This function simulates a time series from the distribution estimated by the given covlmc object.

## Usage

```
# S3 method for covlmc
simulate(object, nsim = 1, seed = NULL, covariate, init = NULL, ...)
```

## Arguments

- object
a fitted covlmc object.

- nsim
length of the simulated time series (defaults to 1).

- seed
an optional random seed (see the dedicated section).

- covariate
values of the covariates.

- init
an optional initial sequence for the time series.

- ...
additional arguments.

## Value

a simulated discrete time series of the same type as the one used to
build the covlmc with a `seed`

attribute (see the Random seed section). The
results has also the `dts`

class to hide the `seed`

attribute when using
`print`

or similar function.

## Details

A VLMC with covariates model needs covariates to compute its transition
probabilities. The covariates must be submitted as a data frame using the
`covariate`

argument. In addition, the time series can be initiated by a
fixed sequence specified via the `init`

parameter.

## Extended contexts

As explained in details in `loglikelihood.covlmc()`

documentation and in
the dedicated `vignette("likelihood", package = "mixvlmc")`

, the first
initial values of a time series do not in general have a proper context for
a COVLMC with a non zero order. In order to simulate something meaningful
for those values, we rely on the notion of extended context defined in the
documents mentioned above. This follows the same logic as using
`loglikelihood.covlmc()`

with the parameter `initial="extended"`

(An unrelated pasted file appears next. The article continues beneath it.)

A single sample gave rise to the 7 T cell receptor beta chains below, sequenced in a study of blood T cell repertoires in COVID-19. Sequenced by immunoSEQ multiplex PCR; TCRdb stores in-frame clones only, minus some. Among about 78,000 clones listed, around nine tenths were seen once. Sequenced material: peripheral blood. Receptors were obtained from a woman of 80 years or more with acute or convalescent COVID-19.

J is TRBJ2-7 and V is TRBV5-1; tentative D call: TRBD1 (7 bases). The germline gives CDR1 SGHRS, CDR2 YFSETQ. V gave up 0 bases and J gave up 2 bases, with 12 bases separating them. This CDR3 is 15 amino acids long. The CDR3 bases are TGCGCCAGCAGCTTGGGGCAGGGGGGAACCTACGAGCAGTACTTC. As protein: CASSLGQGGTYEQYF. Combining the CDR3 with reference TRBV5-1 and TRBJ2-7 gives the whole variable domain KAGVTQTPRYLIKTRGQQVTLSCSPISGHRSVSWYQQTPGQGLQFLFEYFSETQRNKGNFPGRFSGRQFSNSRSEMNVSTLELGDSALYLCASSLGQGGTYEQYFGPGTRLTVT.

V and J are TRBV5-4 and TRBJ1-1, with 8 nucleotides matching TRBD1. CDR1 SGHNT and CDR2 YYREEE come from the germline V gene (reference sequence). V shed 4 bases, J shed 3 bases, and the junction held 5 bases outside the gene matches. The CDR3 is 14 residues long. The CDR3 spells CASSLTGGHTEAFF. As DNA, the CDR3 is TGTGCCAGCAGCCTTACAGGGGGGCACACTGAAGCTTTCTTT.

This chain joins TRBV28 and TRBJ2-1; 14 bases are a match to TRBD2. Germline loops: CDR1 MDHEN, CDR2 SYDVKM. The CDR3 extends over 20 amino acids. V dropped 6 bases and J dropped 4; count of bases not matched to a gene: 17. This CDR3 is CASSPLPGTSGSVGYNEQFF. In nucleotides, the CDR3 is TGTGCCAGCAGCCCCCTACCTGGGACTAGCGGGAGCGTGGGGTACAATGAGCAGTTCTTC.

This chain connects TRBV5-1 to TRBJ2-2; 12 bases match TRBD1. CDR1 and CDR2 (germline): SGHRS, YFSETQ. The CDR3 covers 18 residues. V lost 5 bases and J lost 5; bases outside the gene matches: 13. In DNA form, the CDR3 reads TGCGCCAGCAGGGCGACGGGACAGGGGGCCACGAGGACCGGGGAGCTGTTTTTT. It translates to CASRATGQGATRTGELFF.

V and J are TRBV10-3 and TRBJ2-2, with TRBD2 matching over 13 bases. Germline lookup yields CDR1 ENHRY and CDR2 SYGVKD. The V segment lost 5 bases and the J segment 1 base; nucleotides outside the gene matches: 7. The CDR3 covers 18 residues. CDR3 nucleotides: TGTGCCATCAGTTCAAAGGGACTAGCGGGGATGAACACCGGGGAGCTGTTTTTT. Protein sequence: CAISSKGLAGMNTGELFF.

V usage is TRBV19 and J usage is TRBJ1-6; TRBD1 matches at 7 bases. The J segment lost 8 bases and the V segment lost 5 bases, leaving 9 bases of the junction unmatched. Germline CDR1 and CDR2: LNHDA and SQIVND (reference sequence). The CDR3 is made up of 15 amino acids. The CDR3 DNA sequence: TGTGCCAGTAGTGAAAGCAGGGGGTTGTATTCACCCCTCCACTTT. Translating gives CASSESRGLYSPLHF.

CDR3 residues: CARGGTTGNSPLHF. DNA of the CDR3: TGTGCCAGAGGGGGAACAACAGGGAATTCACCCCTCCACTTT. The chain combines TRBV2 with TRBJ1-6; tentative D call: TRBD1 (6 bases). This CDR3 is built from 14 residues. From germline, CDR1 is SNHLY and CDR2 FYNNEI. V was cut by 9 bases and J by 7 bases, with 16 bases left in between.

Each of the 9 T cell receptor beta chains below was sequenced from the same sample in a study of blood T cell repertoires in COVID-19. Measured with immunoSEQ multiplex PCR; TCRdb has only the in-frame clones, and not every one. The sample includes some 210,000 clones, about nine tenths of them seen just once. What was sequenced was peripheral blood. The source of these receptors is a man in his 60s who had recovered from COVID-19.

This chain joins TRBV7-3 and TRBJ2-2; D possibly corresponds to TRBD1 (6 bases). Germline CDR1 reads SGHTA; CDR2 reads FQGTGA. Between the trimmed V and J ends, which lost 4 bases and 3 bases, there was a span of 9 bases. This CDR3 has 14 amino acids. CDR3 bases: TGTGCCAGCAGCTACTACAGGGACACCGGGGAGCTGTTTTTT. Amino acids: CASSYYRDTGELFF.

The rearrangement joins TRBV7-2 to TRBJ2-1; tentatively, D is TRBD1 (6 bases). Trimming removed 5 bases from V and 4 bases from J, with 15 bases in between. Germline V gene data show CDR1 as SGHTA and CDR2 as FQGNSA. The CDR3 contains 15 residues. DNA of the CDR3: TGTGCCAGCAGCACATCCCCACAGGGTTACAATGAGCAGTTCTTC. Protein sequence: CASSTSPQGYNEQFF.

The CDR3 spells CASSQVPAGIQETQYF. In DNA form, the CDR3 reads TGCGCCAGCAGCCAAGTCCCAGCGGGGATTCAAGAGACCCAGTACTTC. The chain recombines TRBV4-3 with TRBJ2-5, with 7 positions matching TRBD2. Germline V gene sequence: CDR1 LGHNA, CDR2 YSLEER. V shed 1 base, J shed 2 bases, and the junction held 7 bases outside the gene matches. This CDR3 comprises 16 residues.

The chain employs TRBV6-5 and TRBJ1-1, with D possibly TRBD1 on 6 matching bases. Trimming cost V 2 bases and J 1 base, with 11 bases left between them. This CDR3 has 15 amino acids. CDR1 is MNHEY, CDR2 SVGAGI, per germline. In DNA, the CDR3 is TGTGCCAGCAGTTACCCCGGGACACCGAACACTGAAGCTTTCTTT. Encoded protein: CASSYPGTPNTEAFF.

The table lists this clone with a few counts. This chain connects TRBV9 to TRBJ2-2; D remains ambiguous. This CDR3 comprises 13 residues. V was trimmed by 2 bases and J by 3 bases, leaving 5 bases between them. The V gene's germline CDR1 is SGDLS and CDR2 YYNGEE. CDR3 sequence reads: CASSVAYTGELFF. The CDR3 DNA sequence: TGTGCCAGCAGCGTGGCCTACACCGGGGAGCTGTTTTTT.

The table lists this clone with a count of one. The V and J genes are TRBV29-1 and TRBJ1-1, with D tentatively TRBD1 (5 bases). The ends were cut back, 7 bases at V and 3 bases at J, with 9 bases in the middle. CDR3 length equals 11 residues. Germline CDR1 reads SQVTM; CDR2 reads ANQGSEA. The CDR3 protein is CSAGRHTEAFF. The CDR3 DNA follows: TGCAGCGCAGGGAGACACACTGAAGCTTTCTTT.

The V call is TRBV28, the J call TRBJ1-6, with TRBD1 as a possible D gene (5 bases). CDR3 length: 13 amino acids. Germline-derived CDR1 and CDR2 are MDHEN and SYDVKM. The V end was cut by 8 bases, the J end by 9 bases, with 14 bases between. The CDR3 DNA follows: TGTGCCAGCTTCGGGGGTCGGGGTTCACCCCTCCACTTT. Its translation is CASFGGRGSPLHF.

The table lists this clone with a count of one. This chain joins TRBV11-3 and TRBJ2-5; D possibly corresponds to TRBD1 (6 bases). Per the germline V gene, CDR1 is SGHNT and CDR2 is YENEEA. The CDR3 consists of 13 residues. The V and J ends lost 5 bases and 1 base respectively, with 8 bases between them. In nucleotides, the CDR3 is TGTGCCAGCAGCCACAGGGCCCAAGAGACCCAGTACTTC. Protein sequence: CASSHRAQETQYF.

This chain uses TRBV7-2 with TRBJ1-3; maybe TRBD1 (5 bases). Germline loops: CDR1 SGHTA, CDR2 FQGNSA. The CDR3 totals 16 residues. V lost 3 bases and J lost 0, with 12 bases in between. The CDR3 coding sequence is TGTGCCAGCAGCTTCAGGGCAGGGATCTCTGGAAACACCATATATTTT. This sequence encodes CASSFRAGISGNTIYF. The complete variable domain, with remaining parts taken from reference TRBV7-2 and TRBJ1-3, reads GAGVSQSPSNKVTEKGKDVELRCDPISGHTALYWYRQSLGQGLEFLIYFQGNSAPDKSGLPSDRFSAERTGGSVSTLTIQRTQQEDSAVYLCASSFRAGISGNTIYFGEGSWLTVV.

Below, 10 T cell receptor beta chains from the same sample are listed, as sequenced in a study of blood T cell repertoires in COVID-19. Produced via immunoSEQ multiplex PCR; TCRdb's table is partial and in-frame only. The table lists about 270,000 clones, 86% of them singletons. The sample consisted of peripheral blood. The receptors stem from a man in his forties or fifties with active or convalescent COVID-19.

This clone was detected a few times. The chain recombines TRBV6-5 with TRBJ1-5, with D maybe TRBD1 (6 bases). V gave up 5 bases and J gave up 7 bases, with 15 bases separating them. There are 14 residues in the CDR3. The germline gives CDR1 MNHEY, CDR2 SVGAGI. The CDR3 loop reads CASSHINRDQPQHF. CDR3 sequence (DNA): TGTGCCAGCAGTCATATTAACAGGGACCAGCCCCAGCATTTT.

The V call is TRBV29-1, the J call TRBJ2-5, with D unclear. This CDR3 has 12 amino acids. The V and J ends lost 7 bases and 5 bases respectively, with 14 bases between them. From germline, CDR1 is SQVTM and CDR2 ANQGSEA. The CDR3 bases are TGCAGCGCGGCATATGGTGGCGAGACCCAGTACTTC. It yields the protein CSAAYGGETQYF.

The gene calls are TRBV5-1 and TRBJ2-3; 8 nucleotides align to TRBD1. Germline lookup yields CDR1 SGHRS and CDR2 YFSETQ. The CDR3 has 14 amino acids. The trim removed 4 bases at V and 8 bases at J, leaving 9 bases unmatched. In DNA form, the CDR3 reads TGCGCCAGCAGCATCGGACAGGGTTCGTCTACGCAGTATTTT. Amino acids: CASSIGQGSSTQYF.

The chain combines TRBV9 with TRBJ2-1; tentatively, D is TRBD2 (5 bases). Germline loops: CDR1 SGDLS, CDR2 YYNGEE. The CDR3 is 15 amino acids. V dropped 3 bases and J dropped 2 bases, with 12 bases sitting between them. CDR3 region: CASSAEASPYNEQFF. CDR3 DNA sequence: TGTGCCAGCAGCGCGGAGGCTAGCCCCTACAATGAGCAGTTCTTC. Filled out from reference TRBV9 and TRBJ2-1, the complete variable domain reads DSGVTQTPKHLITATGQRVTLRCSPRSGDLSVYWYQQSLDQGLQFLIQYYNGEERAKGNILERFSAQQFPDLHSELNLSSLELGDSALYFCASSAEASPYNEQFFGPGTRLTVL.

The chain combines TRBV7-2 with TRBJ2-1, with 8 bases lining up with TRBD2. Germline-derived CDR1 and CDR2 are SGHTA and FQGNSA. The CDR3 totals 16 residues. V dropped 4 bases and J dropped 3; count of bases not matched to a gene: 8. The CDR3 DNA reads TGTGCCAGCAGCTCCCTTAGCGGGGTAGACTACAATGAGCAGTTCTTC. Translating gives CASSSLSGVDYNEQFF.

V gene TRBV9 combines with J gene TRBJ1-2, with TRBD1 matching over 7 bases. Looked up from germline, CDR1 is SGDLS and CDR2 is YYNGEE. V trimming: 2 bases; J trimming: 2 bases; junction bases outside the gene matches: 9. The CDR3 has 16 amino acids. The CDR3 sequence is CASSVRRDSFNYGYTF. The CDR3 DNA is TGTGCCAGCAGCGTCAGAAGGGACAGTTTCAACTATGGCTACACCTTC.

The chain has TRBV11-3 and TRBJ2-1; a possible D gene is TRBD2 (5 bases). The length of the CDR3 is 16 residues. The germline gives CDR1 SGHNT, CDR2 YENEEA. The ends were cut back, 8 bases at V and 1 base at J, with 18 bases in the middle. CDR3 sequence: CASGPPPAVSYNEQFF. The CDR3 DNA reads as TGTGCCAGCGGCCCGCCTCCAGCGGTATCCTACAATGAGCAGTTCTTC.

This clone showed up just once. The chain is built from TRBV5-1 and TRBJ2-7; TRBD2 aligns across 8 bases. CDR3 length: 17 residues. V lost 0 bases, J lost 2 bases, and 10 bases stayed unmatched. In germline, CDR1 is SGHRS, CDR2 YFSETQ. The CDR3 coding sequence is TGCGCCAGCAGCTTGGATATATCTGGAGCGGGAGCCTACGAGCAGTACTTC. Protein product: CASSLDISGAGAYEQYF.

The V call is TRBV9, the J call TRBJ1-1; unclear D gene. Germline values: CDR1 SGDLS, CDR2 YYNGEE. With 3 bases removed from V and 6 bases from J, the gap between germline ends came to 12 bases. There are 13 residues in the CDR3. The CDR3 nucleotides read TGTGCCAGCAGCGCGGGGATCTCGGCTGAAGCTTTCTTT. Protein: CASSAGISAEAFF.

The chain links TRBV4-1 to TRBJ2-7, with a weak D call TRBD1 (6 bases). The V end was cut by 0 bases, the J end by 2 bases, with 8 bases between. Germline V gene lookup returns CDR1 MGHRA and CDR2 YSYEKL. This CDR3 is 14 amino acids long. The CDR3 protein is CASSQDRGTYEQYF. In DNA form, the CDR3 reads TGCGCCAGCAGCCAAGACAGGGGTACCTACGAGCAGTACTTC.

. All
covlmc functions that need to manipulate initial values with no proper
context use the same approach.

## Random seed

This function reproduce the behaviour of `stats::simulate()`

. If `seed`

is
`NULL`

the function does not change the random generator state and returns
the value of .Random.seed as a `seed`

attribute in the return value. This
can be used to reproduce exactly the simulation results by setting
.Random.seed to this value. Notice that if the random seed has not be
initialised by R so far, the function issues a call to `runif(1)`

to
perform this initialisation (as is done in `stats::simulate()`

).

It `seed`

is an integer, it is used in a call to `set.seed()`

before the
simulation takes place. The integer is saved as a `seed`

attribute in the
return value. The integer seed is completed by an attribute `kind`

which
contains the value `as.list([RNGkind()])`

exactly as with
`stats::simulate()`

. The random generator state is reset to its original
value at the end of the call.

## See also

`stats::simulate()`

for details and examples on the random number generator setting

## Examples

```
pc <- powerconsumption[powerconsumption$week == 5, ]
dts <- cut(pc$active_power, breaks = c(0, quantile(pc$active_power, probs = c(0.5, 1))))
dts_cov <- data.frame(day_night = (pc$hour >= 7 & pc$hour <= 17))
m_cov <- covlmc(dts, dts_cov, min_size = 5)
# new week with day light from 6:00 to 18:00
new_cov <- data.frame(day_night = rep(c(rep(FALSE, 59), rep(TRUE, 121), rep(FALSE, 60)), times = 7))
new_dts <- simulate(m_cov, nrow(new_cov), seed = 0, covariate = new_cov)
new_dts_2 <- simulate(m_cov, nrow(new_cov), seed = 0, covariate = new_cov, init = dts[1:10])
```